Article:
Texts:  The Memoirs of Glikl of Hameln, Bella Chagall, Burning Stars, Sholem Aleichem, Railroad Stories and Tevye the Dairyman; Isaac Bashevis Singer, Satan in Goray and In My Father’s Court, Chava Rosenfarb, Survivors, Sholem-Yankev Abramovitch (Mendele Mocher Seforim), The Travels of Benjamin the Third, I.L.Peretz, If Not Even Higher, Nahman of Bratslav, “The Wise Man and The Simple Man,” Miryem Ulinover, My Grandmother’s Treasure. 

Selected Films: The Dybbuk (1937), The Jester (1937), Tevye the Dairyman (1939), Green Fields, American Matchmaker (1940), Shoah (1985), Menashe (2017) Part 1: The Rise of Ashkenaz and Old Yiddish Literature Part 2: Yiddish as Women’s Language Part 3: The Haskalah (the Jewish Enlightenment), Hasidism, and the Hasidic Tale Part 4: The Myth and Reality of the Shtetl Part 5: Yiddish Humor, or “Laughing with Lizards” Part 6: Yiddish Song and “Klezmer” Part 7: Yiddish Poetry and the Alienated Generation Part 8: Yiddish Literature in the Holocaust Part 9: The Blessings and Curses of Translation: The Phenomenon of Isaac Bashevis Singer Part 10: The Present, or the Case of Montreal​

Evaluation: Grading will be based on class participation (10%), short reading responses (20%), a midterm paper (30%), and a final paper (40%). 

Format: Lecture

HIST 207 Jewish History 400 Bce – 1000 

Professor Gershon Hundert 
Fall 2018
To check the times and locations for these courses, please go to:
https://horizon.mcgill.ca/pban1/bwckschd.p_disp_dyn_sched

Full course description

 Description: This is a survey course that highlights the encounters between Jews and Hellenistic Civilization in late antiquity and Islamic Civilization is the early Middle Ages. The "parting of the ways" between Christianity and Judaism will be an important sub-unit in the course. Because this is a first-year History course, emphasis is placed on introducing students to the modes of inquiry associated with the discipline. 

Texts:  

John Efron, Steven Weitzman, Matthias Lehmann, Joshua Holo, The Jews: A History, Pearson-Prentice-Hall,2nd ed. 2014. 
Coursepack and assigned online readings

Evaluation: 

1.    Attendance and participation in all class meetings.
2.    Completion of required reading assignments on time.
3.    Short Paper 10%
4.    Class Tests on 50%
5.    Term Paper 40%

Format: Lecture

JWST 211 Jewish Studies I

Biblical Period 

Professor Deborah Abecassis
Fall 2018​
To check the times and locations for these courses, please go to:
https://horizon.mcgill.ca/pban1/bwckschd.p_disp_dyn_sched

Full course description

 Description: TBA

Texts: TBA

Evaluation: TBA

Format: Lecture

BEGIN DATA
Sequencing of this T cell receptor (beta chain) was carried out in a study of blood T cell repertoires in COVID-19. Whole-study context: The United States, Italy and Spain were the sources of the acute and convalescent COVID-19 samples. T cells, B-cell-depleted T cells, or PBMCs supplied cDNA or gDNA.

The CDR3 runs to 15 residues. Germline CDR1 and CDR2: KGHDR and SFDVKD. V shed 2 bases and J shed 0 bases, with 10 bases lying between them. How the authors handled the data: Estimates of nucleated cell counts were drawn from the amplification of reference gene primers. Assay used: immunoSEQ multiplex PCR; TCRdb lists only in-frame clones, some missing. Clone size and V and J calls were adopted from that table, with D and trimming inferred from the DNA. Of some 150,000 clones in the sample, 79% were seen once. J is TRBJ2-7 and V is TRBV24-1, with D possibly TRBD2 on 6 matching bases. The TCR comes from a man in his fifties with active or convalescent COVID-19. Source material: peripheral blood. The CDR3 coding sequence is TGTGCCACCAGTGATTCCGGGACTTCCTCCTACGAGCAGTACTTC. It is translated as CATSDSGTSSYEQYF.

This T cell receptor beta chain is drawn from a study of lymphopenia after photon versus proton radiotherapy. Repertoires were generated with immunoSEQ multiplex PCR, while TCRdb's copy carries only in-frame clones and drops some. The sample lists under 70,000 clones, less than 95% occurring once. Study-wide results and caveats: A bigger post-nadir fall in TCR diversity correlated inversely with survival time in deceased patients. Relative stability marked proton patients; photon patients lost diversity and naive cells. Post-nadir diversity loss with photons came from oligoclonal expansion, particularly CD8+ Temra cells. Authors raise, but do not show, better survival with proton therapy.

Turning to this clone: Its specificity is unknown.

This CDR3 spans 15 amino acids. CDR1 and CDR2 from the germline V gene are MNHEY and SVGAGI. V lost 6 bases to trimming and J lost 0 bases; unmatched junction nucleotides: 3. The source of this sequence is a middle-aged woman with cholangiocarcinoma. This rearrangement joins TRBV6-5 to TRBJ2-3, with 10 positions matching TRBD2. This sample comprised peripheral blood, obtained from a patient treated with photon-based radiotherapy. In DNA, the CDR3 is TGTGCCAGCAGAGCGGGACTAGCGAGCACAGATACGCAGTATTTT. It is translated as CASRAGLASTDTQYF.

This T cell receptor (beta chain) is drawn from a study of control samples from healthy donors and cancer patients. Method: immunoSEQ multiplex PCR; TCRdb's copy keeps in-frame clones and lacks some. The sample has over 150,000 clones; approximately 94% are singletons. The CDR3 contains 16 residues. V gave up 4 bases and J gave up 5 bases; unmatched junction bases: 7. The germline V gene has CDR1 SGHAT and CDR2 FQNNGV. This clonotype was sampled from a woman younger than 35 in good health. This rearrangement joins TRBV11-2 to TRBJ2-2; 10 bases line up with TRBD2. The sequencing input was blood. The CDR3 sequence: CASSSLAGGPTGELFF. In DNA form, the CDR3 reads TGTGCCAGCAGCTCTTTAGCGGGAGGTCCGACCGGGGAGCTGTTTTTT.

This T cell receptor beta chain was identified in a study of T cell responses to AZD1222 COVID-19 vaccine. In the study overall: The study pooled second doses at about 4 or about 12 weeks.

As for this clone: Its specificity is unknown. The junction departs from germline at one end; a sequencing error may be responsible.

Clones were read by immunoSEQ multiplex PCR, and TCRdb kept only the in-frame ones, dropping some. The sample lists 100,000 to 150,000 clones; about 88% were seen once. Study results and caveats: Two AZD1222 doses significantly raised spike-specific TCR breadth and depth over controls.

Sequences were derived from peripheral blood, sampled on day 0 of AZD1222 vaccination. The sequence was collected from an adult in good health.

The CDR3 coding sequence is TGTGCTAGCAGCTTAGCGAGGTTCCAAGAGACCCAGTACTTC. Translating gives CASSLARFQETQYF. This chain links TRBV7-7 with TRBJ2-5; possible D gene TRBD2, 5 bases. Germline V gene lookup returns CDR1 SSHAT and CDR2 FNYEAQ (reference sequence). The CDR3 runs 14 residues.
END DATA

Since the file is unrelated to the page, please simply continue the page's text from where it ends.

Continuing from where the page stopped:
JWST 220 Introductory Hebrew

Professor Lea Fima
Fall 2018​
To check the times and locations for these courses, please go to:
https://horizon.mcgill.ca/pban1/bwckschd.p_disp_dyn_sched

Full course description

 Description: The objective is to master basic communication in Modern Hebrew language. Students will develop the four language skills of understanding, speaking, reading and writing through the acquisition of basic structures of the language, i.e., grammar, syntax, vocabulary, as well as idiomatic expressions, in order to be able to communicate in Modern Hebrew orally and in writing. Communicative activities, oral practice, written exercises and compositions will be assigned regularly, in order to help integrate skills and reinforce learning. In addition, because the acquisition of a modern language also entails awareness of the culture of its linguistic community, the students will become aware of cultural elements associated with the language.  

Texts:  Shlomit Chayat et al. Hebrew from Scratch, Part I + CD

Evaluation: 

48%  -   4  Class Tests (6%, 10%, 14%, 18%)
12%  -   Quizzes
12%  -   2  In-Class Essays
14%  -   Compositions
10%  -   Oral Presentation
4%  -   Class Participation 

Format: Lecture

JWST 220 Introductory Hebrew

Professor Rina Michaeli
Fall 2018
To check the times and locations for these courses, please go to:
https://horizon.mcgill.ca/pban1/bwckschd.p_disp_dyn_sched

Full course description

 Description: The objective is to master basic communication in Modern Hebrew language.

Students will develop the four language skills of understanding, speaking, reading and writing through the acquisition of basic structures of the language, i.e., grammar, syntax, vocabulary, as well as idiomatic expressions, in order to be able to communicate in Modern Hebrew orally and in writing. Communicative activities, oral practice, written exercises and compositions will be assigned regularly, in order to help integrate skills and reinforce learning. In addition, because the acquisition of a modern language also entails awareness of the culture of its linguistic community, the students will become aware of cultural elements associated with the language.

Texts:  Shlomit Chayat et al. Hebrew from Scratch, Part I + CD

Evaluation: 

48%  -   4  Class Tests (6%, 10%, 14%, 18%)
12%  -   Quizzes
12%  -   2  In-Class Essays
14%  -   Compositions
10%  -   Oral Presentation
4%  -   Class Participation 

Format: Lecture

JWST 225 Israeli Literature and Society

Love Triangles and Other National Problems in Hebrew Fiction